The kids today sure do love those DC movies.
If anyone who has seen Batman v Superman has but one request, it’s probably for lots and lots more movies that are exactly like that, please.
This is the opinion of Warner Bros CEO Kevin Tsujihara, who’s been making a habit lately of getting up in front of a microphone and waxing lyrical about how great everything’s going with the DCEU, in the vague hope that eventually people will start believing him.
Now, the CEO of Warner Bros has pointed to the success of his company’s movies, and to the growing importance of “big franchises”, as an indicator that the time is right to dramatically increase the amount of DC content that’s being pushed through the pipeline.
Not only will there be plenty of new DC content for everyone who wants it, but Tsujihara has indicated that much of this will be delivered in a direct to-consumer model that will cater exclusively to the franchise’s “rabid” fans.
Nobody likes being told how to do their job, but Kevin? It might not be the best practice to cater to anybody that you describe as behaving as if they’ve contracted rabies.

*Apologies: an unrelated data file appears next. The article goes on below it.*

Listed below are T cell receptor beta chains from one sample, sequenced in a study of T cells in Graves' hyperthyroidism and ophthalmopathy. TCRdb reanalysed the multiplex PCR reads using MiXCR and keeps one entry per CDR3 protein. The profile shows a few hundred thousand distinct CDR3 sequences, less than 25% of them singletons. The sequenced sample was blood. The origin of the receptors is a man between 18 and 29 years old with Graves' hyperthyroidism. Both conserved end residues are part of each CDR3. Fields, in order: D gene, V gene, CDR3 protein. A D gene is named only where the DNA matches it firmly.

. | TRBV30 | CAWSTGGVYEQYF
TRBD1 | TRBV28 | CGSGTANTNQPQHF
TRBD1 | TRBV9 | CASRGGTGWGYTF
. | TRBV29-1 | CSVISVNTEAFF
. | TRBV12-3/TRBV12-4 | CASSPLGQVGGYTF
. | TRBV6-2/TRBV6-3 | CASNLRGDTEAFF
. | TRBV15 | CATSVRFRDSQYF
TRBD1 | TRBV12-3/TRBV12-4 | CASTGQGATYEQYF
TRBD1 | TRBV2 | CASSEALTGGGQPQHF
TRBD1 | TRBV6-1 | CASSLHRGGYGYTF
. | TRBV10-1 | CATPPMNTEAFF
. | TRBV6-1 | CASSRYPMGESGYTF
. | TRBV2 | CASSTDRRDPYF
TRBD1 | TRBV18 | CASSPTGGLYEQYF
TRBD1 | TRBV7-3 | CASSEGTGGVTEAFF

It’s also probably not best practice to describe your fans as suffering from a degenerative mental disease that leads to aggressive behavior, but in this case, we can see how the metaphor is more than apt.
The “rabid” DC fanbase probably ought to shoulder the blame for a lot of the bad decisions that Warner Bros have made lately with their cinematic superhero universe.
After all, when a tiny minority of fans are shouting and raging about the narrative triumph of Batman v Superman, it’s easier to believe these vocal lunatics than it is to accept everyone else’s verdict that the movie kind of really stinks.
Tsuijihara has also comforted himself and those around him by emphasizing the fact that critic reviews are of secondary importance to box office returns. Suicide Squad and Batman v Superman both made decent money, so the franchise must be a success, whether people actually enjoyed the movies or not.
This is a dangerous stance to take, especially when considering the fact that, as Tsuijihara has pointed out in his recent remarks, the fact that the top ten movies each year enjoy 30% of all box office takings.
There’s an argument to be made for the notion that BvS and SS both made as much money as they did because 2015 was a bit of a lame year for movie releases.
Next year, Marvel has three movies coming out, and that’s certainly going to eat into the profits of Wonder Woman and Justice League unless these movies are actually any good.
But perhaps, if the problem is that Warner Bros are trying too hard to cater for their “rabid” fans, and are ignoring the wider audience who just want a good movie, creating content specifically for their core, vocal fanbase isn’t the best idea.
Be prepared for Warner Bros to lose a lot of money on its direct-to-consumer model.
Especially because their big strategy for delivering on this has been to simply buy Machinima and hope for the best.